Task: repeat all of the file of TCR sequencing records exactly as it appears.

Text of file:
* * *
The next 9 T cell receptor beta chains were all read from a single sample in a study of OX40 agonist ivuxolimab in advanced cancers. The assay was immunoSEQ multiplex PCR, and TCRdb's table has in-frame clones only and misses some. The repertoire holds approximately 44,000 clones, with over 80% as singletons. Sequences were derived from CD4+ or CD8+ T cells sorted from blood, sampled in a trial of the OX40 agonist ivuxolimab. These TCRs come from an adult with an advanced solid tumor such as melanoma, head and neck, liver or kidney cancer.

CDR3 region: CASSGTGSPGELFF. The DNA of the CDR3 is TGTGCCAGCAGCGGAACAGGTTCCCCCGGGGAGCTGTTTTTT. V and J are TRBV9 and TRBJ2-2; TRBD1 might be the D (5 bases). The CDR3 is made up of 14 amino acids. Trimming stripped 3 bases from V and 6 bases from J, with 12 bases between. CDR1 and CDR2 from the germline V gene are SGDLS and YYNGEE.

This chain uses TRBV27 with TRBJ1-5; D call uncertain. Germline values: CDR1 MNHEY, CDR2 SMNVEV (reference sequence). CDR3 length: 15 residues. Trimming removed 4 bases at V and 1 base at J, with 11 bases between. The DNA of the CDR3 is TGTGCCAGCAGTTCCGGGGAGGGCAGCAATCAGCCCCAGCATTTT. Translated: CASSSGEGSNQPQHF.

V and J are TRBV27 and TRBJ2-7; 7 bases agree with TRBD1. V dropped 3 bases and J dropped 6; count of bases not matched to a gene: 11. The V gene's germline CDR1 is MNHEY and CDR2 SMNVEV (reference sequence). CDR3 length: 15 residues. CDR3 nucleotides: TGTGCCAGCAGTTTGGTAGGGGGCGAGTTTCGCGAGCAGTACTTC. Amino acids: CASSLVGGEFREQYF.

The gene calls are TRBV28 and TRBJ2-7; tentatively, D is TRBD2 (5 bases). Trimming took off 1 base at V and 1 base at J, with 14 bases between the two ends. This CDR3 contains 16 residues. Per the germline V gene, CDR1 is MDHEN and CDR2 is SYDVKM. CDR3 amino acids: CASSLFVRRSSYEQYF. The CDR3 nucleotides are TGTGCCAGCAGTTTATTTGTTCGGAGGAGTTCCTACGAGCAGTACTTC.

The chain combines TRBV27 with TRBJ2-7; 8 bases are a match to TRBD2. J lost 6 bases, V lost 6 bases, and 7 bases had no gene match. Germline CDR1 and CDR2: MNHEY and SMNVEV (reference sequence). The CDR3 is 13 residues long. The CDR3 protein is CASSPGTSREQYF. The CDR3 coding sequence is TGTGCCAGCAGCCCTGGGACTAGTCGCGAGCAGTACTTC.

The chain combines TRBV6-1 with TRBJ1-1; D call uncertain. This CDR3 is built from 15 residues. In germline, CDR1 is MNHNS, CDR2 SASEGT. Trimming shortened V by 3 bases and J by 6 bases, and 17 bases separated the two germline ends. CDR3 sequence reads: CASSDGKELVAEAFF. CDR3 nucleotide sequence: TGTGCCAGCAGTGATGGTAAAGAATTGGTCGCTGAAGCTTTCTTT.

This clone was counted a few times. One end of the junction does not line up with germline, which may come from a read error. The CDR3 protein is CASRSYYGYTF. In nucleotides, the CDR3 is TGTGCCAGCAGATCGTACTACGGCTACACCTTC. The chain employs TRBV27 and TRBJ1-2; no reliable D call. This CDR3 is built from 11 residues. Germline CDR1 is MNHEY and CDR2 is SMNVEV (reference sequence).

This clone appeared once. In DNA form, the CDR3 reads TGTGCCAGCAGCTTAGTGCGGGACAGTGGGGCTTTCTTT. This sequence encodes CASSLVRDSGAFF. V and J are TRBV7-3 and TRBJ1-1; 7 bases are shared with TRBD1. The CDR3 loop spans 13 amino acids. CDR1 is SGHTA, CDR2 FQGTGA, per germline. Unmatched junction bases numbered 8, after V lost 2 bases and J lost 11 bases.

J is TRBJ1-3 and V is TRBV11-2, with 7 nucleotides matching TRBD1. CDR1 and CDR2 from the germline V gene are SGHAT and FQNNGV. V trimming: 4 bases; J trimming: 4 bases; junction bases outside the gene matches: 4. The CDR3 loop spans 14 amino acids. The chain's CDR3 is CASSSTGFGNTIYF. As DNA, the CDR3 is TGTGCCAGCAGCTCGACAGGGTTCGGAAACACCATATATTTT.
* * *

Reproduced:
The next 9 T cell receptor beta chains were all read from a single sample in a study of OX40 agonist ivuxolimab in advanced cancers. The assay was immunoSEQ multiplex PCR, and TCRdb's table has in-frame clones only and misses some. The repertoire holds approximately 44,000 clones, with over 80% as singletons. Sequences were derived from CD4+ or CD8+ T cells sorted from blood, sampled in a trial of the OX40 agonist ivuxolimab. These TCRs come from an adult with an advanced solid tumor such as melanoma, head and neck, liver or kidney cancer.

CDR3 region: CASSGTGSPGELFF. The DNA of the CDR3 is TGTGCCAGCAGCGGAACAGGTTCCCCCGGGGAGCTGTTTTTT. V and J are TRBV9 and TRBJ2-2; TRBD1 might be the D (5 bases). The CDR3 is made up of 14 amino acids. Trimming stripped 3 bases from V and 6 bases from J, with 12 bases between. CDR1 and CDR2 from the germline V gene are SGDLS and YYNGEE.

This chain uses TRBV27 with TRBJ1-5; D call uncertain. Germline values: CDR1 MNHEY, CDR2 SMNVEV (reference sequence). CDR3 length: 15 residues. Trimming removed 4 bases at V and 1 base at J, with 11 bases between. The DNA of the CDR3 is TGTGCCAGCAGTTCCGGGGAGGGCAGCAATCAGCCCCAGCATTTT. Translated: CASSSGEGSNQPQHF.

V and J are TRBV27 and TRBJ2-7; 7 bases agree with TRBD1. V dropped 3 bases and J dropped 6; count of bases not matched to a gene: 11. The V gene's germline CDR1 is MNHEY and CDR2 SMNVEV (reference sequence). CDR3 length: 15 residues. CDR3 nucleotides: TGTGCCAGCAGTTTGGTAGGGGGCGAGTTTCGCGAGCAGTACTTC. Amino acids: CASSLVGGEFREQYF.

The gene calls are TRBV28 and TRBJ2-7; tentatively, D is TRBD2 (5 bases). Trimming took off 1 base at V and 1 base at J, with 14 bases between the two ends. This CDR3 contains 16 residues. Per the germline V gene, CDR1 is MDHEN and CDR2 is SYDVKM. CDR3 amino acids: CASSLFVRRSSYEQYF. The CDR3 nucleotides are TGTGCCAGCAGTTTATTTGTTCGGAGGAGTTCCTACGAGCAGTACTTC.

The chain combines TRBV27 with TRBJ2-7; 8 bases are a match to TRBD2. J lost 6 bases, V lost 6 bases, and 7 bases had no gene match. Germline CDR1 and CDR2: MNHEY and SMNVEV (reference sequence). The CDR3 is 13 residues long. The CDR3 protein is CASSPGTSREQYF. The CDR3 coding sequence is TGTGCCAGCAGCCCTGGGACTAGTCGCGAGCAGTACTTC.

The chain combines TRBV6-1 with TRBJ1-1; D call uncertain. This CDR3 is built from 15 residues. In germline, CDR1 is MNHNS, CDR2 SASEGT. Trimming shortened V by 3 bases and J by 6 bases, and 17 bases separated the two germline ends. CDR3 sequence reads: CASSDGKELVAEAFF. CDR3 nucleotide sequence: TGTGCCAGCAGTGATGGTAAAGAATTGGTCGCTGAAGCTTTCTTT.

This clone was counted a few times. One end of the junction does not line up with germline, which may come from a read error. The CDR3 protein is CASRSYYGYTF. In nucleotides, the CDR3 is TGTGCCAGCAGATCGTACTACGGCTACACCTTC. The chain employs TRBV27 and TRBJ1-2; no reliable D call. This CDR3 is built from 11 residues. Germline CDR1 is MNHEY and CDR2 is SMNVEV (reference sequence).

This clone appeared once. In DNA form, the CDR3 reads TGTGCCAGCAGCTTAGTGCGGGACAGTGGGGCTTTCTTT. This sequence encodes CASSLVRDSGAFF. V and J are TRBV7-3 and TRBJ1-1; 7 bases are shared with TRBD1. The CDR3 loop spans 13 amino acids. CDR1 is SGHTA, CDR2 FQGTGA, per germline. Unmatched junction bases numbered 8, after V lost 2 bases and J lost 11 bases.

J is TRBJ1-3 and V is TRBV11-2, with 7 nucleotides matching TRBD1. CDR1 and CDR2 from the germline V gene are SGHAT and FQNNGV. V trimming: 4 bases; J trimming: 4 bases; junction bases outside the gene matches: 4. The CDR3 loop spans 14 amino acids. The chain's CDR3 is CASSSTGFGNTIYF. As DNA, the CDR3 is TGTGCCAGCAGCTCGACAGGGTTCGGAAACACCATATATTTT.